When news of a nationwide college admissions scam involving top universities sent shock waves through higher education circles last month and made headlines across the country, Paul Kaster didn’t understand what all the fuss was about.
“I was like, ‘Isn’t that legal?’” said Kaster, a sophomore at the University of Southern California, which was among the colleges implicated in the wide-ranging bribery and cheating scheme. “I thought it was an open secret that wealthy parents paid universities all the time to get their kids in.”
Like many other observers, Kaster noted how the children of university donors routinely end up attending those same universities. He initially saw little difference between parents paying large “fees” or donating large amounts of money to get their children spots at elite institutions.
“But once I learned the details, I saw it was more complicated,” he said.
The details aren’t that complicated for Brian Flahaven, senior director of advocacy at the Council for Advancement and Support of Education, an association for fund-raising professionals in higher ed.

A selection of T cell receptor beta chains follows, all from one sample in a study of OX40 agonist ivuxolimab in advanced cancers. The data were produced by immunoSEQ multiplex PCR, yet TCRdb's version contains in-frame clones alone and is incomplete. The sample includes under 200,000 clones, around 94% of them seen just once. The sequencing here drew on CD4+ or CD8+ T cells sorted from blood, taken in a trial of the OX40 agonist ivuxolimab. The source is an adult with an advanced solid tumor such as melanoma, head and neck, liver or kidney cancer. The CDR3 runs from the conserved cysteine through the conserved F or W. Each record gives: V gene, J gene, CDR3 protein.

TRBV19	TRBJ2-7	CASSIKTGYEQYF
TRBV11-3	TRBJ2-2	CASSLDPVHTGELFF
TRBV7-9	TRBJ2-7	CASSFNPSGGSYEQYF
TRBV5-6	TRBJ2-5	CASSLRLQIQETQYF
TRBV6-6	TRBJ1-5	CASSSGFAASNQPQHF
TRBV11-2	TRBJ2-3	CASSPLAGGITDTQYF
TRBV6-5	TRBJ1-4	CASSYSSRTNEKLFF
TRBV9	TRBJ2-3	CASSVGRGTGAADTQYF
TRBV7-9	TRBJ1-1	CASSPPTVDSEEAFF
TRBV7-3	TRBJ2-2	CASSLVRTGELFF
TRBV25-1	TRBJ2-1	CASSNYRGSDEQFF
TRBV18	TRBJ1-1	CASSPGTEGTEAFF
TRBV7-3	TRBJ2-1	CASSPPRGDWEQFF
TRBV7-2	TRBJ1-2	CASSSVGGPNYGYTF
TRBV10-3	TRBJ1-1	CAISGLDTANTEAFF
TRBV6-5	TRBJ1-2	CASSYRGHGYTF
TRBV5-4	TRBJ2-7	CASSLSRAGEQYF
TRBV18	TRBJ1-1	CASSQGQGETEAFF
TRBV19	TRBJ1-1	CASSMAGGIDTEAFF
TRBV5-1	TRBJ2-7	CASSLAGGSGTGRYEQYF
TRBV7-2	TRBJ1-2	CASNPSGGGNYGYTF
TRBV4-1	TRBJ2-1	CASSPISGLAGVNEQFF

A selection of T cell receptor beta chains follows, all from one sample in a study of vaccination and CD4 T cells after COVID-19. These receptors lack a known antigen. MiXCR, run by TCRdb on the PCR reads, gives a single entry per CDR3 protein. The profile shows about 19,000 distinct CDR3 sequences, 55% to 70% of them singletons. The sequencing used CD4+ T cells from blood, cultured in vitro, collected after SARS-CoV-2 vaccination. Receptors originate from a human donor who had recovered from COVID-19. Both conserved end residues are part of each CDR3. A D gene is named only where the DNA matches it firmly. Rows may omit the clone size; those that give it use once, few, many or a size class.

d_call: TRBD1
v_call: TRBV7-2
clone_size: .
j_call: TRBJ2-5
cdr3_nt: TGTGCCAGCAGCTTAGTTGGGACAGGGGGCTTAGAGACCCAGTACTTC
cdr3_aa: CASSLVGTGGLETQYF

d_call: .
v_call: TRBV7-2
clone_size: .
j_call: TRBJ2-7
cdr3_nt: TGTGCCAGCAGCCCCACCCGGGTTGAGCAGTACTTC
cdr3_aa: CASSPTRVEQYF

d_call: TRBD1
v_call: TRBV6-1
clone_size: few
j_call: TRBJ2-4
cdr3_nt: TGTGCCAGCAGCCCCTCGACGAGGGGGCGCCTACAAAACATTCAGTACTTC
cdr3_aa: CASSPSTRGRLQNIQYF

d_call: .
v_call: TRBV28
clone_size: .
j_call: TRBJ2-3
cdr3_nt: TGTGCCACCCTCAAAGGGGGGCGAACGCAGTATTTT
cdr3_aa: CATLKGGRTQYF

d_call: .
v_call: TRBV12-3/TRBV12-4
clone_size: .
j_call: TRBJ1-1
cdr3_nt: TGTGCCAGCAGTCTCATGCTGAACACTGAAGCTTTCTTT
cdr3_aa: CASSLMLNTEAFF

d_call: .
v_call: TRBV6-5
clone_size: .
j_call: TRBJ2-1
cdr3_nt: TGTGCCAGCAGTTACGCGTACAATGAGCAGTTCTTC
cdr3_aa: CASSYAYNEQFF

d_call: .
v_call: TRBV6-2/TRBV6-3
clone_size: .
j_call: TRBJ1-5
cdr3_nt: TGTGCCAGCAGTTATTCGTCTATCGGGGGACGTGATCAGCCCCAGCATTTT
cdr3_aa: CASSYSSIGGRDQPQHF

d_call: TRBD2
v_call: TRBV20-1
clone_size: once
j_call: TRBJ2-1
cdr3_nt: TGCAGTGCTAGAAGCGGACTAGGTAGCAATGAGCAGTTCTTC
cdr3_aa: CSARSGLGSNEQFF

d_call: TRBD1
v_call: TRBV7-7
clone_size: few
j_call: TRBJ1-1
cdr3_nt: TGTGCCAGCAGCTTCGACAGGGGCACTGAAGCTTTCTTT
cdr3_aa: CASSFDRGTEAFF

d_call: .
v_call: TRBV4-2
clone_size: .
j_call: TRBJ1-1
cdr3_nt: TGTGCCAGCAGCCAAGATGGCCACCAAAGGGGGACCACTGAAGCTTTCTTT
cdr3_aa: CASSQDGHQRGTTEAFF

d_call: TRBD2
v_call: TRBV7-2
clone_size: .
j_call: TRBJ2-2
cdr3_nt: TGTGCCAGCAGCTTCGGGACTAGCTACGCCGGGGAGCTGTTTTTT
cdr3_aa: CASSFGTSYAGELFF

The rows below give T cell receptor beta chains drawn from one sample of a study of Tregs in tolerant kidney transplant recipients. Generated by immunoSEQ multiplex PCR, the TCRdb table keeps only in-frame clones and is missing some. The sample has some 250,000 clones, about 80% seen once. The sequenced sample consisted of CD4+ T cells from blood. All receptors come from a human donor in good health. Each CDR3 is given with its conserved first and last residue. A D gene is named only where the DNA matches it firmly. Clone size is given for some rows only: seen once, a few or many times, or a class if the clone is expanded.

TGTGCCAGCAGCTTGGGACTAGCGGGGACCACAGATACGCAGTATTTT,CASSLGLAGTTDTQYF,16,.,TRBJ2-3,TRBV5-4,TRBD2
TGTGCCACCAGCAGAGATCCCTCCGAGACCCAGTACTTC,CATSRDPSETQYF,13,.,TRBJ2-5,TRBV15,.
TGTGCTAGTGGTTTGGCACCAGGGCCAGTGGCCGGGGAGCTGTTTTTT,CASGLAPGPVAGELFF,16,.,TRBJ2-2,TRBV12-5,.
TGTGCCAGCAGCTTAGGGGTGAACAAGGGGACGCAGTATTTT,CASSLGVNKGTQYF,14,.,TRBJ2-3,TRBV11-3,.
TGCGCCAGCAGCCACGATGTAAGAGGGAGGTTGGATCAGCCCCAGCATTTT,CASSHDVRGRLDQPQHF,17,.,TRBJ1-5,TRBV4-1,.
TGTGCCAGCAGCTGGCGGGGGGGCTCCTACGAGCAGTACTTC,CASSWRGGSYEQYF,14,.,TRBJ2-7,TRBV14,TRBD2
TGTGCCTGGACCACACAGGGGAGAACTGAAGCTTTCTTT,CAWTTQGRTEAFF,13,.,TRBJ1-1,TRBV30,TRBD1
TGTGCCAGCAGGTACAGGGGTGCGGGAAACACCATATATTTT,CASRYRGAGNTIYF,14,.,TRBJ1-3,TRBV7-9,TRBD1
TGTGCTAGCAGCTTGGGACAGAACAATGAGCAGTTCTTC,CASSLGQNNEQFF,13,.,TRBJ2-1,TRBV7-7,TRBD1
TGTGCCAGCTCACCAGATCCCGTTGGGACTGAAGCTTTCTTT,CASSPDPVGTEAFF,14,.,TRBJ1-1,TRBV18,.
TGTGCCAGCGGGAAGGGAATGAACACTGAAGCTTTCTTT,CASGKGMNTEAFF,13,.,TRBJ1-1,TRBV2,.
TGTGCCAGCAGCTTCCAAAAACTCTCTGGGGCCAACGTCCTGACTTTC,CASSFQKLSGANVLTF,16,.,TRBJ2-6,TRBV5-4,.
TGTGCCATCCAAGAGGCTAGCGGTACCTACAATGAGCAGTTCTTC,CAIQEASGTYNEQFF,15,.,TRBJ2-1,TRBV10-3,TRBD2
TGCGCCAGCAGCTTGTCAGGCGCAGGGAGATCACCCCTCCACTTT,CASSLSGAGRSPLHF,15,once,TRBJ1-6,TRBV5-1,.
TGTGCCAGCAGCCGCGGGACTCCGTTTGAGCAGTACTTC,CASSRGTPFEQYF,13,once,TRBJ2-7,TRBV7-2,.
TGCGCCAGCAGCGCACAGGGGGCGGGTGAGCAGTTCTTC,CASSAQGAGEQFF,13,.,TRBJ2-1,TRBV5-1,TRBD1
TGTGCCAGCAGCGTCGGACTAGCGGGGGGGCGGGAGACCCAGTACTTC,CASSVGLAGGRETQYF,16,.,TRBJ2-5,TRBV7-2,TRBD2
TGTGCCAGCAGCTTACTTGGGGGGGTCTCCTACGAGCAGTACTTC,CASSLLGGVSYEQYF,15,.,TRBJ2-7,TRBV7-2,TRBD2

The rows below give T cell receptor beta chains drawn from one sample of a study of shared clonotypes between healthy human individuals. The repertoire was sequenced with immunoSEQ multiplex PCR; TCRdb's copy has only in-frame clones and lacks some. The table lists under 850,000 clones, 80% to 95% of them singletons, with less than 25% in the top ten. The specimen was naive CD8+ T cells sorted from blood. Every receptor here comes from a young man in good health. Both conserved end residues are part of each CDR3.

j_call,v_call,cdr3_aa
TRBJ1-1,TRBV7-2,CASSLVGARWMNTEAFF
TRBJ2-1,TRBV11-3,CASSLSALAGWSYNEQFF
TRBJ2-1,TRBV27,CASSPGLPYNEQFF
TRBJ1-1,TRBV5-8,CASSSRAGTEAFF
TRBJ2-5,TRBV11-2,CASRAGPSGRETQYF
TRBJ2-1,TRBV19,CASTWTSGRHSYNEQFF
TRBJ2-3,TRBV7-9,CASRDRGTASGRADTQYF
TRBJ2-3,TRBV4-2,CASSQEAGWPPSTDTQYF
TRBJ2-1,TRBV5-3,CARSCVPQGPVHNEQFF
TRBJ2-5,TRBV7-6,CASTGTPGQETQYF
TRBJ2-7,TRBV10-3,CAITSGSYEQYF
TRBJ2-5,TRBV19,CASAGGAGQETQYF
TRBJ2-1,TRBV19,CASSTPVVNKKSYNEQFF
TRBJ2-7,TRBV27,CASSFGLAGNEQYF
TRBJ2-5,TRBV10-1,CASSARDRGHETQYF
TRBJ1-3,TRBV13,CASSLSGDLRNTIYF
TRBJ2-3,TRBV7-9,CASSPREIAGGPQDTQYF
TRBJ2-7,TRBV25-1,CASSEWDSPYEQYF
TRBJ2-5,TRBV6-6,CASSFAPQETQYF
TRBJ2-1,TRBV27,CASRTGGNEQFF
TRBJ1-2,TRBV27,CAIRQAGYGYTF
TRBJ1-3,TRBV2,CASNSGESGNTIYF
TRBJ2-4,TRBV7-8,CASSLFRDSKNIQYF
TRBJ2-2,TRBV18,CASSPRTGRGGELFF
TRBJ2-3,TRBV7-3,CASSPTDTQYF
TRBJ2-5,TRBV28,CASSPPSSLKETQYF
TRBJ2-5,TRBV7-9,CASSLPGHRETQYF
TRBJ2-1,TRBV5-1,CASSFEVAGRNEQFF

Parents who paid hefty bribes to university athletic directors, coaches and test takers to get their children into elite colleges and universities did so in “an effort to cheat the system,” he said. People who donate to colleges are trying to help the higher ed system.
“Things are getting muddied,” he said. People should “not conflate this criminal activity with philanthropic gifts. The admissions scandal is a criminal case; it does not implicate university development officials.”
Fund-raising professionals nonetheless now frequently find themselves explaining this distinction to people unfamiliar with the world of college fund-raising. In the wake of the scandal, that distinction seems lost on critics of the role of money and wealth in college admissions.